A Tribute to Leonard Spreadbury, One of the 22,442

Leonard John Spreadbury was born on 24 January 1924 in the Dorset town of Bridport. He was posted to 184 Field Company as a sapper with the Royal Engineers Regiment. He died on 12 July 1944 aged just 20, killed outright whilst de-fusing mines near Berneriers. He is buried in Bayeux Cemetery. Leonard Spreadbury is one of the 22,442 to be named on the British Normandy Memorial.

His brother, Noel, was just 4 years old when Leonard passed away. He recently celebrated his 80th birthday and asked for donations to the Trust from family and friends, in lieu of gifts.

He has documented the life of his older brother, Leonard. Here we share some excerpts from his writings, with kind permission from Noel.

Letters To The Family

“Len’s company was now experiencing many moves about the country on various training exercises to ready the men for the task they will undertake across the Channel in the early summer of 1944. His letters home are now censored and his address is simply stated as ‘Army Post Office’.  

Queenie [his mother] becomes more anxious about her son as the days pass. She continues to write letters to him almost daily, as he does to her, sometimes in snatched moments between patrols of duty. He talks of being tired, wet and dirty but is always cheerful and is now expressing his impatience to “get on with the job” across the Channel.

Len’s letters begin to contain comments about experiencing air raids where he is stationed and his concern about what is happening at home. The boy soldier has become a man and perhaps for the first time he begins to appreciate the realities of war. He now writes to his girlfriend as well as his mother and others in the family, where he voices his worry over the danger that they themselves might be in.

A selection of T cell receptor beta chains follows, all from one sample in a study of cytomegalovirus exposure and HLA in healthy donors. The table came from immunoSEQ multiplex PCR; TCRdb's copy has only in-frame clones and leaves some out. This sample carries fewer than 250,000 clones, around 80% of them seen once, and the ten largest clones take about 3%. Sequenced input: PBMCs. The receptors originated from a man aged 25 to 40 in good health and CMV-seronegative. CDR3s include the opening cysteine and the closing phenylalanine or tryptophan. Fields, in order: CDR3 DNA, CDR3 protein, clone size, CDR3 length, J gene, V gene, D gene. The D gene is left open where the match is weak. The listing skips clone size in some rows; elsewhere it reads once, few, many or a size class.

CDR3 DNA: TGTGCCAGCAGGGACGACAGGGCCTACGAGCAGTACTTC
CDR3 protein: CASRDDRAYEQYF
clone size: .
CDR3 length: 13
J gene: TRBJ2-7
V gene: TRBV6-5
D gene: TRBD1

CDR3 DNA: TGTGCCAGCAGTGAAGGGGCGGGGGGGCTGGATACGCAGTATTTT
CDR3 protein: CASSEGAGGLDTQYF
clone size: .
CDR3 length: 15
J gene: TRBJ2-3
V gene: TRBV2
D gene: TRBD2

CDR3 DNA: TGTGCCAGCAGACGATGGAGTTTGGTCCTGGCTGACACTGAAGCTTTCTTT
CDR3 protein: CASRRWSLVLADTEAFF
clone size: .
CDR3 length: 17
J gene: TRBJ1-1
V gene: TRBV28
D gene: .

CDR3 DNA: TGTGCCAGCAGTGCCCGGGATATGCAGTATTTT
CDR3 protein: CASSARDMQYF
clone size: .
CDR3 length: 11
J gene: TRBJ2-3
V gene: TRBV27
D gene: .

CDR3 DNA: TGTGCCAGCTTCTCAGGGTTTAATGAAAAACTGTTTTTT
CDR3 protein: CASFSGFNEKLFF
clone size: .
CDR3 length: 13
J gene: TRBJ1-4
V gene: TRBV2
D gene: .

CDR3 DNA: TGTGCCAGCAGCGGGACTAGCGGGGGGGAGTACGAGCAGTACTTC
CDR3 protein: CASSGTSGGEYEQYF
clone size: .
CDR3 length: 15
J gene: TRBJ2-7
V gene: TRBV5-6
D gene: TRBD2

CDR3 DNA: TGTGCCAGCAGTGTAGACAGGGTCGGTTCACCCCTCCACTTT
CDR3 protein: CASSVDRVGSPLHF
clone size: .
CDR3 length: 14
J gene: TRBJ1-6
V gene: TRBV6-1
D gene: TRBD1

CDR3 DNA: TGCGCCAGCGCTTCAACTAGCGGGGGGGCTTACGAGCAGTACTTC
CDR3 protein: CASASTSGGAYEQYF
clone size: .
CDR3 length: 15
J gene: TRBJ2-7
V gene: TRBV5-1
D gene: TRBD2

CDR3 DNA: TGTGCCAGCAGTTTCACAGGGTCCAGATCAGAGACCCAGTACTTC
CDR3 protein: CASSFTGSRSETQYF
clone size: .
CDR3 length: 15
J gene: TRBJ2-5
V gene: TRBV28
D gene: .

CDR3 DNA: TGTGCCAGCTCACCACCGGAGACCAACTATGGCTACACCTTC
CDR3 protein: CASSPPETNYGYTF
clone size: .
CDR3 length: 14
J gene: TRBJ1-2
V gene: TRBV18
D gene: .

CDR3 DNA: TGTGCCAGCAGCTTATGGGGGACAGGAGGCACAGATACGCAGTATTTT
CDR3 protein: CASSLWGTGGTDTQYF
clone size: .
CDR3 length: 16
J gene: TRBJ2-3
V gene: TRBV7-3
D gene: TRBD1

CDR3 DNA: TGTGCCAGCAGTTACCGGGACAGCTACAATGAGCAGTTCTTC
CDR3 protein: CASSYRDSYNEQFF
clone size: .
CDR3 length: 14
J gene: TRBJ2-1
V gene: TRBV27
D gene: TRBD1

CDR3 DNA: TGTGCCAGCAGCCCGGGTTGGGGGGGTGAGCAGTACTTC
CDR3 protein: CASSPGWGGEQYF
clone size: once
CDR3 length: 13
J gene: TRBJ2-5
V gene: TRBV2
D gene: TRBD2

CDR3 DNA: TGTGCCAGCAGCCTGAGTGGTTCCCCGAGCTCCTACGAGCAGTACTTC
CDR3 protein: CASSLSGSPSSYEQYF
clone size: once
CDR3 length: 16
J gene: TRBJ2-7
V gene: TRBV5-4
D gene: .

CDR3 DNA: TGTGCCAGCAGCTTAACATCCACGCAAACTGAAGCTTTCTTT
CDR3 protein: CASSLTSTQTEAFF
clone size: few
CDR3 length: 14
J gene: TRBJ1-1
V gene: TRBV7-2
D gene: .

His Final Visit Home

In the early summer of 1944, Len slips away without leave to get home to tell his family that he is about to go over to France. There are no more letters now but Queenie receives a Field Service card on 14 June which is dated 7 June.  All the statements on the card have been crossed through except one which reads “I am quite well” but the family are now aware that he is in the thick of the fighting around D-Day.

Len’s Untimely Death 

He has been with the other young men that he had trained with, defusing mines on the beaches. They successfully deal with one when Len steps back and treads straight on to one that had not been identified. Len is killed outright but his fellow sappers survive and such is their comradeship, for months and years afterwards they write to and visit Queenie sharing memories of their time with Len and their own lives and future hopes. These young men are a great comfort to her as she battles to come to terms with losing Len.

The Uncle They Never Knew 

Many years later Noel and his wife take their family of five children to visit the grave of the uncle they never knew. The cemetery is is laid out in row upon row of white headstones set in what appears to be a typical English country garden. It is peaceful and beautiful but has a profound effect on all the family, especially the oldest son who is eighteen, nearly the same age that Len was when he died.”

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